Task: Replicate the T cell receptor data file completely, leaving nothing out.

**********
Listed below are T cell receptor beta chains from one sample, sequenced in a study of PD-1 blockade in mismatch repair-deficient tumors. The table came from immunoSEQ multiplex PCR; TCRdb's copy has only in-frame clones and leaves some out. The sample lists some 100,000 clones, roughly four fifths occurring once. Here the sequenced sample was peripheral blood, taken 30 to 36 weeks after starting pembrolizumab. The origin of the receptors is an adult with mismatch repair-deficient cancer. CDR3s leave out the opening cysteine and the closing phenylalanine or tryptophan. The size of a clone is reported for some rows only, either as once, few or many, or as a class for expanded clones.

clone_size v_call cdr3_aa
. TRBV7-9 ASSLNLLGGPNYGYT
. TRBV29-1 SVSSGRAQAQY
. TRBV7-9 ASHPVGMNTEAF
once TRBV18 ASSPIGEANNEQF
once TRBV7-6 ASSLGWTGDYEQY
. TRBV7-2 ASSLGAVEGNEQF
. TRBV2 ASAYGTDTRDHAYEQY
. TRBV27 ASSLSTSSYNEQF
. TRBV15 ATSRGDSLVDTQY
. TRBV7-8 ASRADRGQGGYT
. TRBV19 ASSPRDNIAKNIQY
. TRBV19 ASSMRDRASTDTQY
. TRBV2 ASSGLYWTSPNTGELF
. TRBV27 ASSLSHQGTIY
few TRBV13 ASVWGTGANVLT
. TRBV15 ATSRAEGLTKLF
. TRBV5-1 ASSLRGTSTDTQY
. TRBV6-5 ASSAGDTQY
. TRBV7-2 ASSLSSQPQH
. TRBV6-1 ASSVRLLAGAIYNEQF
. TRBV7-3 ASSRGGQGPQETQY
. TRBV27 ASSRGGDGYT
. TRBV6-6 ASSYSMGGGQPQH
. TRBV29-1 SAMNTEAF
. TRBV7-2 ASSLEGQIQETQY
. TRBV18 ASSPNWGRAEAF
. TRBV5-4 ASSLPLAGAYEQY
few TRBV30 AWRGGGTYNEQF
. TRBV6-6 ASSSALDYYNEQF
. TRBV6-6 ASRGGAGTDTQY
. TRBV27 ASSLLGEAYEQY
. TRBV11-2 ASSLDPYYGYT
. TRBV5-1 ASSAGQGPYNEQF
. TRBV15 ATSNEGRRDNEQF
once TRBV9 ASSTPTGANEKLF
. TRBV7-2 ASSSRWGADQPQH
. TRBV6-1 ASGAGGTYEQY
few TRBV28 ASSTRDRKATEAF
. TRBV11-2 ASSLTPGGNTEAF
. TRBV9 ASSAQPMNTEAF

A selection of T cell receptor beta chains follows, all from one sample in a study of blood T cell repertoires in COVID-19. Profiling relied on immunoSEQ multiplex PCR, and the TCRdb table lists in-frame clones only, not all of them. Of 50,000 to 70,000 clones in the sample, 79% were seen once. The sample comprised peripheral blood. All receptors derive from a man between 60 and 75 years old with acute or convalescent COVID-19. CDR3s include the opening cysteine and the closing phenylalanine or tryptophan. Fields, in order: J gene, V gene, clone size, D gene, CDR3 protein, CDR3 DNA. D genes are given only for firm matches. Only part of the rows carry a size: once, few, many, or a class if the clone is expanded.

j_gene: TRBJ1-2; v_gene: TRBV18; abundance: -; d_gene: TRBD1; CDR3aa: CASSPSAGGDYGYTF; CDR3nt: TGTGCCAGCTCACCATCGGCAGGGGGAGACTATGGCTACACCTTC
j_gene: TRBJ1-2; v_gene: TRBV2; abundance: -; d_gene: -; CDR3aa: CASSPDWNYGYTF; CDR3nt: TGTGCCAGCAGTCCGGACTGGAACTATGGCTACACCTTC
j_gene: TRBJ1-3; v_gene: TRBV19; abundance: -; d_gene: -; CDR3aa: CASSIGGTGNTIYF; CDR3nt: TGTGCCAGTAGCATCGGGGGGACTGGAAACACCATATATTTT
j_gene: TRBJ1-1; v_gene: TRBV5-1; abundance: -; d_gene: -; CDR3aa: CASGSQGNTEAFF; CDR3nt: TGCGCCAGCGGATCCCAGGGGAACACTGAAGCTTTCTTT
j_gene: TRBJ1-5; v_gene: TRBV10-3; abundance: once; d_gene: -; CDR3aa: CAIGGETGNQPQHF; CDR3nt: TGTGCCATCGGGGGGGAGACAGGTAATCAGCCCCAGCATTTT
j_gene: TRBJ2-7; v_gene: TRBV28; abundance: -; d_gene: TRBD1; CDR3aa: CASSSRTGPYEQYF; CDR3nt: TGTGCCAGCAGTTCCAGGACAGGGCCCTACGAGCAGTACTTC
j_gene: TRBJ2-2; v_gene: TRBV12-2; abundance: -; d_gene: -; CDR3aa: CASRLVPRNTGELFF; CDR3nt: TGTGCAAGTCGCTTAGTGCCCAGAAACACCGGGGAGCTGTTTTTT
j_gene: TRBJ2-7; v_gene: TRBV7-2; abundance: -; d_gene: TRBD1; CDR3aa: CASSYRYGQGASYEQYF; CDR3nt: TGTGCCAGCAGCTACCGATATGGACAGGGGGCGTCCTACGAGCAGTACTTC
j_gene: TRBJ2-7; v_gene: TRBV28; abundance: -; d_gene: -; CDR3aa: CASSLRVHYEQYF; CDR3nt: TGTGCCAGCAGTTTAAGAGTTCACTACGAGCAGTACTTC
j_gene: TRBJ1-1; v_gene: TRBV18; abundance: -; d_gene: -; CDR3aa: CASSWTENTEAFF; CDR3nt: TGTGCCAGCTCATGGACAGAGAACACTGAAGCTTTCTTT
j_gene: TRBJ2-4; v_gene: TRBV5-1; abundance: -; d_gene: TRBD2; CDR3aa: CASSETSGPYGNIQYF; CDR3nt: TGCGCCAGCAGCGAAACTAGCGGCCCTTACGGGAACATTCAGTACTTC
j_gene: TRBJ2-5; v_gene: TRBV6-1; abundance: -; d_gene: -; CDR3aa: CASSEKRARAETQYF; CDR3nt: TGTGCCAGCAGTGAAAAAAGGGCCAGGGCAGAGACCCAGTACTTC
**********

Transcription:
Listed below are T cell receptor beta chains from one sample, sequenced in a study of PD-1 blockade in mismatch repair-deficient tumors. The table came from immunoSEQ multiplex PCR; TCRdb's copy has only in-frame clones and leaves some out. The sample lists some 100,000 clones, roughly four fifths occurring once. Here the sequenced sample was peripheral blood, taken 30 to 36 weeks after starting pembrolizumab. The origin of the receptors is an adult with mismatch repair-deficient cancer. CDR3s leave out the opening cysteine and the closing phenylalanine or tryptophan. The size of a clone is reported for some rows only, either as once, few or many, or as a class for expanded clones.

clone_size v_call cdr3_aa
. TRBV7-9 ASSLNLLGGPNYGYT
. TRBV29-1 SVSSGRAQAQY
. TRBV7-9 ASHPVGMNTEAF
once TRBV18 ASSPIGEANNEQF
once TRBV7-6 ASSLGWTGDYEQY
. TRBV7-2 ASSLGAVEGNEQF
. TRBV2 ASAYGTDTRDHAYEQY
. TRBV27 ASSLSTSSYNEQF
. TRBV15 ATSRGDSLVDTQY
. TRBV7-8 ASRADRGQGGYT
. TRBV19 ASSPRDNIAKNIQY
. TRBV19 ASSMRDRASTDTQY
. TRBV2 ASSGLYWTSPNTGELF
. TRBV27 ASSLSHQGTIY
few TRBV13 ASVWGTGANVLT
. TRBV15 ATSRAEGLTKLF
. TRBV5-1 ASSLRGTSTDTQY
. TRBV6-5 ASSAGDTQY
. TRBV7-2 ASSLSSQPQH
. TRBV6-1 ASSVRLLAGAIYNEQF
. TRBV7-3 ASSRGGQGPQETQY
. TRBV27 ASSRGGDGYT
. TRBV6-6 ASSYSMGGGQPQH
. TRBV29-1 SAMNTEAF
. TRBV7-2 ASSLEGQIQETQY
. TRBV18 ASSPNWGRAEAF
. TRBV5-4 ASSLPLAGAYEQY
few TRBV30 AWRGGGTYNEQF
. TRBV6-6 ASSSALDYYNEQF
. TRBV6-6 ASRGGAGTDTQY
. TRBV27 ASSLLGEAYEQY
. TRBV11-2 ASSLDPYYGYT
. TRBV5-1 ASSAGQGPYNEQF
. TRBV15 ATSNEGRRDNEQF
once TRBV9 ASSTPTGANEKLF
. TRBV7-2 ASSSRWGADQPQH
. TRBV6-1 ASGAGGTYEQY
few TRBV28 ASSTRDRKATEAF
. TRBV11-2 ASSLTPGGNTEAF
. TRBV9 ASSAQPMNTEAF

A selection of T cell receptor beta chains follows, all from one sample in a study of blood T cell repertoires in COVID-19. Profiling relied on immunoSEQ multiplex PCR, and the TCRdb table lists in-frame clones only, not all of them. Of 50,000 to 70,000 clones in the sample, 79% were seen once. The sample comprised peripheral blood. All receptors derive from a man between 60 and 75 years old with acute or convalescent COVID-19. CDR3s include the opening cysteine and the closing phenylalanine or tryptophan. Fields, in order: J gene, V gene, clone size, D gene, CDR3 protein, CDR3 DNA. D genes are given only for firm matches. Only part of the rows carry a size: once, few, many, or a class if the clone is expanded.

j_gene: TRBJ1-2; v_gene: TRBV18; abundance: -; d_gene: TRBD1; CDR3aa: CASSPSAGGDYGYTF; CDR3nt: TGTGCCAGCTCACCATCGGCAGGGGGAGACTATGGCTACACCTTC
j_gene: TRBJ1-2; v_gene: TRBV2; abundance: -; d_gene: -; CDR3aa: CASSPDWNYGYTF; CDR3nt: TGTGCCAGCAGTCCGGACTGGAACTATGGCTACACCTTC
j_gene: TRBJ1-3; v_gene: TRBV19; abundance: -; d_gene: -; CDR3aa: CASSIGGTGNTIYF; CDR3nt: TGTGCCAGTAGCATCGGGGGGACTGGAAACACCATATATTTT
j_gene: TRBJ1-1; v_gene: TRBV5-1; abundance: -; d_gene: -; CDR3aa: CASGSQGNTEAFF; CDR3nt: TGCGCCAGCGGATCCCAGGGGAACACTGAAGCTTTCTTT
j_gene: TRBJ1-5; v_gene: TRBV10-3; abundance: once; d_gene: -; CDR3aa: CAIGGETGNQPQHF; CDR3nt: TGTGCCATCGGGGGGGAGACAGGTAATCAGCCCCAGCATTTT
j_gene: TRBJ2-7; v_gene: TRBV28; abundance: -; d_gene: TRBD1; CDR3aa: CASSSRTGPYEQYF; CDR3nt: TGTGCCAGCAGTTCCAGGACAGGGCCCTACGAGCAGTACTTC
j_gene: TRBJ2-2; v_gene: TRBV12-2; abundance: -; d_gene: -; CDR3aa: CASRLVPRNTGELFF; CDR3nt: TGTGCAAGTCGCTTAGTGCCCAGAAACACCGGGGAGCTGTTTTTT
j_gene: TRBJ2-7; v_gene: TRBV7-2; abundance: -; d_gene: TRBD1; CDR3aa: CASSYRYGQGASYEQYF; CDR3nt: TGTGCCAGCAGCTACCGATATGGACAGGGGGCGTCCTACGAGCAGTACTTC
j_gene: TRBJ2-7; v_gene: TRBV28; abundance: -; d_gene: -; CDR3aa: CASSLRVHYEQYF; CDR3nt: TGTGCCAGCAGTTTAAGAGTTCACTACGAGCAGTACTTC
j_gene: TRBJ1-1; v_gene: TRBV18; abundance: -; d_gene: -; CDR3aa: CASSWTENTEAFF; CDR3nt: TGTGCCAGCTCATGGACAGAGAACACTGAAGCTTTCTTT
j_gene: TRBJ2-4; v_gene: TRBV5-1; abundance: -; d_gene: TRBD2; CDR3aa: CASSETSGPYGNIQYF; CDR3nt: TGCGCCAGCAGCGAAACTAGCGGCCCTTACGGGAACATTCAGTACTTC
j_gene: TRBJ2-5; v_gene: TRBV6-1; abundance: -; d_gene: -; CDR3aa: CASSEKRARAETQYF; CDR3nt: TGTGCCAGCAGTGAAAAAAGGGCCAGGGCAGAGACCCAGTACTTC